the russian revolution2
The Russian Revolution
  • Bolsheviks: began as small fraction of Marxist party called Russian Social Democrats; leader-Vladimir Ilyich Ulianov (V.I. Lenin); dedicated to violent revolution because only violence could destroy capitalist system; “vanguard”: small party of well-disciplined professional revolutionists; reflected discontent of people, promised end to war, redistributing of all land to peasants, transfer of factories and industries form capitalists to committees of workers, and transfer of government power from provisional govt. to soviets; by Oct. made up majority of Petrograd and Moscow soviets-from 50,000 to240,000; seized Winter Palace and overthrew government in Nov.; renamed Communists; gained total power over Russia by 1921 through conquering civil wars with Red Army and murdering of the royal family
  • Lenin: Vladamire Ivich Ulianov-leader of Bolsheviks Communist party that seized dominant power in Russian in the nineteen teens; March 1917-once provisional government was formed, saw opportunity for seize of power; April 1917- German military leaders shipped him to Russia hoping to create disorder and to prevent ideals from infecting Germany; March 1918- signed Treaty of Brest-Litovsk with Germany giving up eastern Poland, Ukraine, Finland, and Baltic provinces; promised peace that did not come to Russian people
the russian revolution3
The Russian Revolution
  • Trotsky: Leon Trotsky- commisionar of war; organizational genius; organized and disciplined Red Army; reinstated draft and insisted on rigid disipline: soldiers who deserted or refused to obey orders were executed on the spot
  • Petrograd: formerly St. Petersburg; beginning of March 1917- government started bread rationing in city after price skyrocketed causing woman-led strikes among the working class, 10,000 women marched through city demanding peace, bread, and end to Autocracy; soon joined by other workers together called for general strike; many troops refused to break up crowd and joined strike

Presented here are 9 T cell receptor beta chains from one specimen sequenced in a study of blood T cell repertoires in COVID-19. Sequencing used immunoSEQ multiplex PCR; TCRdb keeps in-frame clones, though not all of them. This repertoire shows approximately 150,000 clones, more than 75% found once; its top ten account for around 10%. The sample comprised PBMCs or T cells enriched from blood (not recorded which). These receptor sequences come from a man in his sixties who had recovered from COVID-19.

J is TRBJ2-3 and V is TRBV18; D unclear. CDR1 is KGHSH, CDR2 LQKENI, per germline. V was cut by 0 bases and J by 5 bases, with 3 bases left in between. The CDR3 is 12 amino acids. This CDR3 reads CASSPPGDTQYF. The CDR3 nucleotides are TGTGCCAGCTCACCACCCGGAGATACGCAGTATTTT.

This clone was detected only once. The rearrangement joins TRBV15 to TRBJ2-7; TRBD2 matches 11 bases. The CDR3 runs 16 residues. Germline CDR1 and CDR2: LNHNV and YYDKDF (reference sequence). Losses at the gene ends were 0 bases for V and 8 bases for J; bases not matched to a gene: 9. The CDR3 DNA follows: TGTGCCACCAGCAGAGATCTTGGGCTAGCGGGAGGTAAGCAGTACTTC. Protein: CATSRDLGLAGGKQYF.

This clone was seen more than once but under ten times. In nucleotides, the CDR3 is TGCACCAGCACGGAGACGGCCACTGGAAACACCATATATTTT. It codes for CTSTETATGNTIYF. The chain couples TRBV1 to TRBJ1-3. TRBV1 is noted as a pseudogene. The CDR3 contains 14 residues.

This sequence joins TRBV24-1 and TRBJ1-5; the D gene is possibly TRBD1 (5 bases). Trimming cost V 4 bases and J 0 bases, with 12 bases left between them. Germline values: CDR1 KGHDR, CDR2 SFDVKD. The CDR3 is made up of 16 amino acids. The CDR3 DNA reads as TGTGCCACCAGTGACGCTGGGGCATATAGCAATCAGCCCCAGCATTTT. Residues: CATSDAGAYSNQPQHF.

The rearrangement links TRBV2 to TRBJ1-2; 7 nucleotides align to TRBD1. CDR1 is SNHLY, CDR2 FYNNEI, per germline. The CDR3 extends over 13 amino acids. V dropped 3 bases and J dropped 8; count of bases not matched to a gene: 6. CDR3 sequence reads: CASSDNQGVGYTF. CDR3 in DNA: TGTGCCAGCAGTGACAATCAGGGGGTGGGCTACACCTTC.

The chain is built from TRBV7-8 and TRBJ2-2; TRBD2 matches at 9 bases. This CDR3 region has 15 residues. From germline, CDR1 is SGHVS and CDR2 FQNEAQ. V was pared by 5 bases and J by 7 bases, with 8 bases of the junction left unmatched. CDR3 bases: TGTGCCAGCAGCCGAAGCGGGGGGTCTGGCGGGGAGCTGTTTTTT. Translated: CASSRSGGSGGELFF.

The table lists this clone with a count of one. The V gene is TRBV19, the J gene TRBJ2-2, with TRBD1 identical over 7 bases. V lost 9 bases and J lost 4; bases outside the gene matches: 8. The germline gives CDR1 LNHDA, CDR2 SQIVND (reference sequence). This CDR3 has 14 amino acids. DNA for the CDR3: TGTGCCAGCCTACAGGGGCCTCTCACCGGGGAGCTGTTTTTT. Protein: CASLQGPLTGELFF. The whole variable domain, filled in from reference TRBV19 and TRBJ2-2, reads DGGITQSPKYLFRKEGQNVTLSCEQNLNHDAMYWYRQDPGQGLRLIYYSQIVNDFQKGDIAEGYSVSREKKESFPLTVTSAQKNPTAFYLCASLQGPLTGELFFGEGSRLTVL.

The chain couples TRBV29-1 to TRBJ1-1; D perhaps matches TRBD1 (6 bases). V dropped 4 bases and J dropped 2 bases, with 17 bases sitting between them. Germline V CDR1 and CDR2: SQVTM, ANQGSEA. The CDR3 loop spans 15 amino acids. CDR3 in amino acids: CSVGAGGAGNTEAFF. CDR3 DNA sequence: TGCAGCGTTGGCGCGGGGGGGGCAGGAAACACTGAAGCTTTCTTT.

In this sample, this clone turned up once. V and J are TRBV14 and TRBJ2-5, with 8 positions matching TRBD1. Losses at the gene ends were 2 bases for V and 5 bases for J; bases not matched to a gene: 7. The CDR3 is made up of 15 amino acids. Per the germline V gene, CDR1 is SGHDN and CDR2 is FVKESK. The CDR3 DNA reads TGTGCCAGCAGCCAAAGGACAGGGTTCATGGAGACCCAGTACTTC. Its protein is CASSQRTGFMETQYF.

shut down all factories in entire city on March,10

  • Ukraine: land lost to Germany during Treaty of Brest-Litovsk; attacked Red Army with White Army in southwest and Baltic regions and advanced to Moscow before being stopped
  • Siberia: first threat to Communist forces; White force attacked westward and advanced almost to Volga River before being stopped
the russian revolution5
1. What were the main causes of the Russian Revolution?

-Czar Nicholas II allowed an uneducated fake, Rasputin, to make government, military, and economic decisions while he was away at war; the March in Petrograd by working class women for bread rationing, the abdication of Nicholas II, and the rise of the Bolshevik Communists and Lenin.

2. How did World War I contribute to the Revolution?

-Russia was unprepared both militarily and technologically for total warfare of WWI, had no competent military leaders, and Czar Nicholas II took charge of armed forces despite lack of ability and training. Russian industry was unable to produce weapons for the armies, soldiers trained using broomsticks and were sent to the frontlines without rifles and told to pick up one from a dead soldier.

3. How did the presence of Allied troops in Russia ultimately help the Communists?

-It helped the Communists to appeal to the force of Russian patriotism. At one point over 100,000 foreign troops were stationed in Russia in support of anti-Communist forces, their presence made it easy for the Communist government to call on patriotic Russians to fight foreign attempts to control the country.

4. What steps did the Communists take to turn Russia into a centralized state dominated by a single party?